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Geography: Virginia

Tech Talkin’ Govs 2023: Governors’ innovation vision from their annual addresses

After a busy election season that saw gubernatorial elections in 36 states, newly elected and re-elected governors are beginning to deliver their annual State of the State addresses, kicking off new programs and reviewing the conditions of their states. SSTI reviews the speeches every year and covers news of new developments and initiatives the governors have highlighted as they relate to the innovation economy. New programs are laid out here in the governors own words as excerpts from their addresses. In these first addresses, there is heavy emphasis on workforce and education among all governors; water issues for Western governors; and, clean energy. Scroll through the story to find updates as more addresses are delivered.

Governors lay out plans for recovery, rebuilding in annual State of the State addresses

Across the country, the governors have begun delivering their State of the State addresses, an annual ritual where they have the opportunity to review where the state’s economy stands and preview their plans for the coming year. This year’s remarks reflect the dire conditions most states are experiencing with the pandemic, economic fallout, racial strife and national political upheaval. Despite the heavy focus on states’ efforts to respond to the pandemic, governors have struck a hopeful note and are focusing on recovery. Some governors have noted that the fallout in their state was not as severe as they originally anticipated and there are resources for new initiatives. Some, like Arizona and Virginia are considering gaming revenue to boost their budgets, while legalization of marijuana is being pursued in Connecticut, Kentucky (medical marijuana) and Virginia.

States address workforce issues pushed to forefront by pandemic

Faced with the sudden, unprecedented fallout from the COVID-19 pandemic, Gov. Ned Lamont last month launched a new resource to provide workers and businesses in Connecticut with career tools, including partnering with Indeed and workforce training providers. Last week, the Mississippi Legislature passed a bill appropriating $55 million for short-term training and support of programs for training of employees and others displaced due to the health crisis. Minnesota is partnering with Coursera to offer free courses to its workers that have lost jobs because of the pandemic. And noting the reality that many of the jobs previously held in the service industry will not recover, the Wisconsin Economic Development Corporation reported that “the first priority for recovery is to reskill and upskill these workers, and get them back to work as soon as possible, at family-sustaining wages that offer them a strong future.” These efforts are just a few of the initiatives underway across the country to address the workforce crisis.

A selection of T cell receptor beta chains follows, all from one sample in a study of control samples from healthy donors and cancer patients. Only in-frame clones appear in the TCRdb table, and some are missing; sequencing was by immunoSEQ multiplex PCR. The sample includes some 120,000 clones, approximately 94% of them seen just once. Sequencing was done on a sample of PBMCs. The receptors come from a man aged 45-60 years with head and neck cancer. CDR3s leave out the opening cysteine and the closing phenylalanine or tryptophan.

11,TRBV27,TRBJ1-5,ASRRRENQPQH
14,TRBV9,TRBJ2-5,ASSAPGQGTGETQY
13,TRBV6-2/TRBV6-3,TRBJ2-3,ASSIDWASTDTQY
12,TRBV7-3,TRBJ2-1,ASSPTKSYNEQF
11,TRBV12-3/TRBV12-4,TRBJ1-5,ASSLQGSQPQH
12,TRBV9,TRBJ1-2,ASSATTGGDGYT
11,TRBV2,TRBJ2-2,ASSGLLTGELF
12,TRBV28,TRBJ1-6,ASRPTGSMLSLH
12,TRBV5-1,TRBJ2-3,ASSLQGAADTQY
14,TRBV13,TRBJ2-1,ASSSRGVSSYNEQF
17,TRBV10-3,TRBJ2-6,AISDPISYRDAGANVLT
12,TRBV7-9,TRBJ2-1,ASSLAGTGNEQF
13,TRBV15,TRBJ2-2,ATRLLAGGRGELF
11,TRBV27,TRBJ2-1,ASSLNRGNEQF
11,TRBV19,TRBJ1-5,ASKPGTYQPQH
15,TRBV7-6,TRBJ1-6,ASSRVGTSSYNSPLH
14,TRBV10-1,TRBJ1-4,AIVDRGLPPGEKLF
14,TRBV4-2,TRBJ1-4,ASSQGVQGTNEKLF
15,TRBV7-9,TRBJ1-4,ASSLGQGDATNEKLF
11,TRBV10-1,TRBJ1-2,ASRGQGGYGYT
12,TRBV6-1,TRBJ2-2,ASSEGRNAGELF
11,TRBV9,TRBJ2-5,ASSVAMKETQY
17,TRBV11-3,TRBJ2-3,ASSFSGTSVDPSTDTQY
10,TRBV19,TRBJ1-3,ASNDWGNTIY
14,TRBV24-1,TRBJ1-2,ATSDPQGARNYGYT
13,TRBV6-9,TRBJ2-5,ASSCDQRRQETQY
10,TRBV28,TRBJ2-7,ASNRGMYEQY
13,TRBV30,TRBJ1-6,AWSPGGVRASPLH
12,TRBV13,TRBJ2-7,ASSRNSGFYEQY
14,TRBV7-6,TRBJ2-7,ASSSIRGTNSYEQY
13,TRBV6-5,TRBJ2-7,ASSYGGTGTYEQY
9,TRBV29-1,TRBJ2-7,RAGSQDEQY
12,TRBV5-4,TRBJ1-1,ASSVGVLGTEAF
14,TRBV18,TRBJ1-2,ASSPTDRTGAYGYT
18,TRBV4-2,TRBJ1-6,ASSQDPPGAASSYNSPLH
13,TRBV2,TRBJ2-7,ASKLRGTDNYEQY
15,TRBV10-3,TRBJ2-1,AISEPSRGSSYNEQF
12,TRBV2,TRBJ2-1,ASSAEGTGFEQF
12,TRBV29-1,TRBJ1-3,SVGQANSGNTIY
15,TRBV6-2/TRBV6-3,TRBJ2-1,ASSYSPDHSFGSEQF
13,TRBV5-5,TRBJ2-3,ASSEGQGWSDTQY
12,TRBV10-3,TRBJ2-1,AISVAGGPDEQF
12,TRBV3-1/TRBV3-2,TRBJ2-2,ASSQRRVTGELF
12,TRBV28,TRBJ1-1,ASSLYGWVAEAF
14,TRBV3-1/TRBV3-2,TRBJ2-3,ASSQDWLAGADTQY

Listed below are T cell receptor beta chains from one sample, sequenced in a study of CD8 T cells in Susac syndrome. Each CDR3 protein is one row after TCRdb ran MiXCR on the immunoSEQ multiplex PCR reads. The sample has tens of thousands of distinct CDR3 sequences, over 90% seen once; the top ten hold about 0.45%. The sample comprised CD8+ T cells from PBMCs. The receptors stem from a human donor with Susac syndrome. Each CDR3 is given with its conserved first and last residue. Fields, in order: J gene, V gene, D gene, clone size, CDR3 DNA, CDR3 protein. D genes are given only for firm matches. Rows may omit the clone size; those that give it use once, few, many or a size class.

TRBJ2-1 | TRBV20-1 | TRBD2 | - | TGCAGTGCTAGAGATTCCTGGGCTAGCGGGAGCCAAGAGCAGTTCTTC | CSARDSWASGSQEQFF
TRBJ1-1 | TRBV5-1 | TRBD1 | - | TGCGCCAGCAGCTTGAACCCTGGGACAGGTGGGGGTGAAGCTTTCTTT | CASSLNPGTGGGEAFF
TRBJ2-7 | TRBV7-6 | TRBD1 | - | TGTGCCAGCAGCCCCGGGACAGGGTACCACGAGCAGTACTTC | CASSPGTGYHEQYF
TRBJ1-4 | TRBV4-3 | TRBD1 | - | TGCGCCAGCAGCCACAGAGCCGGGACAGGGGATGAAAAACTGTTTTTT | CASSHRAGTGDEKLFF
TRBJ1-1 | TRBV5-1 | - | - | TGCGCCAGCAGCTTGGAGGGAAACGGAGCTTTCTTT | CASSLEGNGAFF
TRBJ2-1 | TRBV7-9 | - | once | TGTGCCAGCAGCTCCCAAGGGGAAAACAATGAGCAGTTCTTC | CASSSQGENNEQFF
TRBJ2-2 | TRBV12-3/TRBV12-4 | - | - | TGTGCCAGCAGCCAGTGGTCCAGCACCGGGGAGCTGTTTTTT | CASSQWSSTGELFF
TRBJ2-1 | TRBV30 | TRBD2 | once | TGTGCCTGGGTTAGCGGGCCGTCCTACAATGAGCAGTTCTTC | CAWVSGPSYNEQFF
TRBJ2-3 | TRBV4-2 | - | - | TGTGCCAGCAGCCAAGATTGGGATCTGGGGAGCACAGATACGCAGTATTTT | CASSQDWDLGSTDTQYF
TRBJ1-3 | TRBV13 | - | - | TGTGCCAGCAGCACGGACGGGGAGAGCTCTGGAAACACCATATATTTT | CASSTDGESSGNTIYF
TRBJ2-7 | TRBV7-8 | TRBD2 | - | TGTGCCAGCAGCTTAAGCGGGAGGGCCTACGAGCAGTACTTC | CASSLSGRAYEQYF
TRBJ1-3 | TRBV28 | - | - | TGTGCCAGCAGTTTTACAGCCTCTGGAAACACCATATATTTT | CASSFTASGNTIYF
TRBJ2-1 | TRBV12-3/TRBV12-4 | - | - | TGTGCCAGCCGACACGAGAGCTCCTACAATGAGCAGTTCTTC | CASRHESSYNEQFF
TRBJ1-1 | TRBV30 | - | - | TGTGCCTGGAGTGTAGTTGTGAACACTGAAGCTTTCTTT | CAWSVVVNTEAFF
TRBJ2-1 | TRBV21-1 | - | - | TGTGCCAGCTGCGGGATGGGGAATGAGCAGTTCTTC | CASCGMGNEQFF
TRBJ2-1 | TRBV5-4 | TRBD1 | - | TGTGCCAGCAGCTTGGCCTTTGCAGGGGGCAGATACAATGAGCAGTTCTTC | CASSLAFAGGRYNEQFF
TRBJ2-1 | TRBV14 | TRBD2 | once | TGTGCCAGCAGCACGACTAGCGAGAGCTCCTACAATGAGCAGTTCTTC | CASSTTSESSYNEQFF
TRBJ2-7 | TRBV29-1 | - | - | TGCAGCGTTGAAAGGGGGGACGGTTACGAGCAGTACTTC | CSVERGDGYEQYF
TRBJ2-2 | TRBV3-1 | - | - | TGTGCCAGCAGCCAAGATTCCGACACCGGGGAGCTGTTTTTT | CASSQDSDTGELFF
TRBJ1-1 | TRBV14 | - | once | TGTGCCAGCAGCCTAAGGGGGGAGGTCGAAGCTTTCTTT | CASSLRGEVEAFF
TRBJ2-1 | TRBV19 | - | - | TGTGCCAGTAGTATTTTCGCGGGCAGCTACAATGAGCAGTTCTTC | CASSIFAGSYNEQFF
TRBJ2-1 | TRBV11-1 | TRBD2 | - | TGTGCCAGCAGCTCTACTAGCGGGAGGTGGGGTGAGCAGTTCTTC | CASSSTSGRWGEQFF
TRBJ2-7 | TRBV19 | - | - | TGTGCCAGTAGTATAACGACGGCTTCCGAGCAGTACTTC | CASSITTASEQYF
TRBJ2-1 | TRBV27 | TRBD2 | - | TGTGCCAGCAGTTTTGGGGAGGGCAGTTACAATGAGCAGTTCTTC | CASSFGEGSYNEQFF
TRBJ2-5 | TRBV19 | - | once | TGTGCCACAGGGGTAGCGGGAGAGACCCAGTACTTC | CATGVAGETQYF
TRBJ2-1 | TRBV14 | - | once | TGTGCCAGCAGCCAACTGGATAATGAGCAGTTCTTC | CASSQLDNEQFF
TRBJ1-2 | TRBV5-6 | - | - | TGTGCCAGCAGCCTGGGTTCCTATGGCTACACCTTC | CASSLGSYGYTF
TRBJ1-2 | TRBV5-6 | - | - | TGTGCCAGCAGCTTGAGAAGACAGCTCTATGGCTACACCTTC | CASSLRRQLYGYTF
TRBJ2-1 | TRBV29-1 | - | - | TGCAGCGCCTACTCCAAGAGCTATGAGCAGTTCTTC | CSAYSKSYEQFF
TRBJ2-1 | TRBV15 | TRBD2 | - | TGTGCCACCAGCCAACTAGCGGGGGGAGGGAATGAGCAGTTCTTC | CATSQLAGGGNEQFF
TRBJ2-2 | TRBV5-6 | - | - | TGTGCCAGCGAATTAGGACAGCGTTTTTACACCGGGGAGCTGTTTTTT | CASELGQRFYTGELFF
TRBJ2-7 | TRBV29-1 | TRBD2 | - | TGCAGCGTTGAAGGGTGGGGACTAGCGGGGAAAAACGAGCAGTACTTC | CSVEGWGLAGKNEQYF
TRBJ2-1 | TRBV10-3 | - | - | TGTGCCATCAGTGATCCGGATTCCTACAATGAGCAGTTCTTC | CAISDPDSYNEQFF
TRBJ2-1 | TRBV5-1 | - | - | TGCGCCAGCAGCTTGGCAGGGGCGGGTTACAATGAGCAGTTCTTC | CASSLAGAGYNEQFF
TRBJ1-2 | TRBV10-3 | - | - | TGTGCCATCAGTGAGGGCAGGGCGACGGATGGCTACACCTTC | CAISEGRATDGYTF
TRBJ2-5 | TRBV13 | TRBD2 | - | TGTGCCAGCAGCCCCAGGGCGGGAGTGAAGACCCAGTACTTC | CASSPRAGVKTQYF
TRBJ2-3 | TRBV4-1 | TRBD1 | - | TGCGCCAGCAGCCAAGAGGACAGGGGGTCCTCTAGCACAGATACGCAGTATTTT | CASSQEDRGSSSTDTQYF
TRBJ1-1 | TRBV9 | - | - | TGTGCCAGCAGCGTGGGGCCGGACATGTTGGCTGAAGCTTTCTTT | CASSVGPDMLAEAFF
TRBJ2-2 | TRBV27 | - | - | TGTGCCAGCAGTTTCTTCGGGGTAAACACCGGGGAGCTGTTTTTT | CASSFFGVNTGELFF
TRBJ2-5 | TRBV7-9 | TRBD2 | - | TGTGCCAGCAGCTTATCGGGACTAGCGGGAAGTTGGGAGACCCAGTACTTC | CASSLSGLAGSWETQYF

States dealt blow with pandemic

In general, the effect of the pandemic on states’ budgets due to the wave of business, retail, and commerce shutdowns, as well as other reduced economic activity across the nation, is not entirely known, or too early to forecast; however, a number of states are beginning to experience the initial impacts of a substantial downturn. With several states having already enacted their 2020-21 budgets, special sessions are expected later this year to deal with declining revenues. Others ended sessions early without a new fiscal year spending plan in place. Many are also acting quickly to help mitigate the effects of lost revenues and an increased demand for services. Some of the states’ impacts and actions are outlined below.

States launching innovation initiatives across the country

Proving that innovation is appealing to states regardless of their size or political leanings, new initiatives in both Democratic and Republican states, as well as large states like California and small states like Vermont, are driving innovation agendas into action in areas ranging from clean energy and aid for students and colleges, to new venture capital investments and bond financing to support business collaborations with higher education to help translate cutting-edge research into products and companies. It is important to note that these new initiatives are in addition to important work that is already occurring in many states. SSTI continues to bring you news of these actions as governors, legislatures, and economic development organizations capitalize on proven programs to build out their innovation economies, with several examples provided here.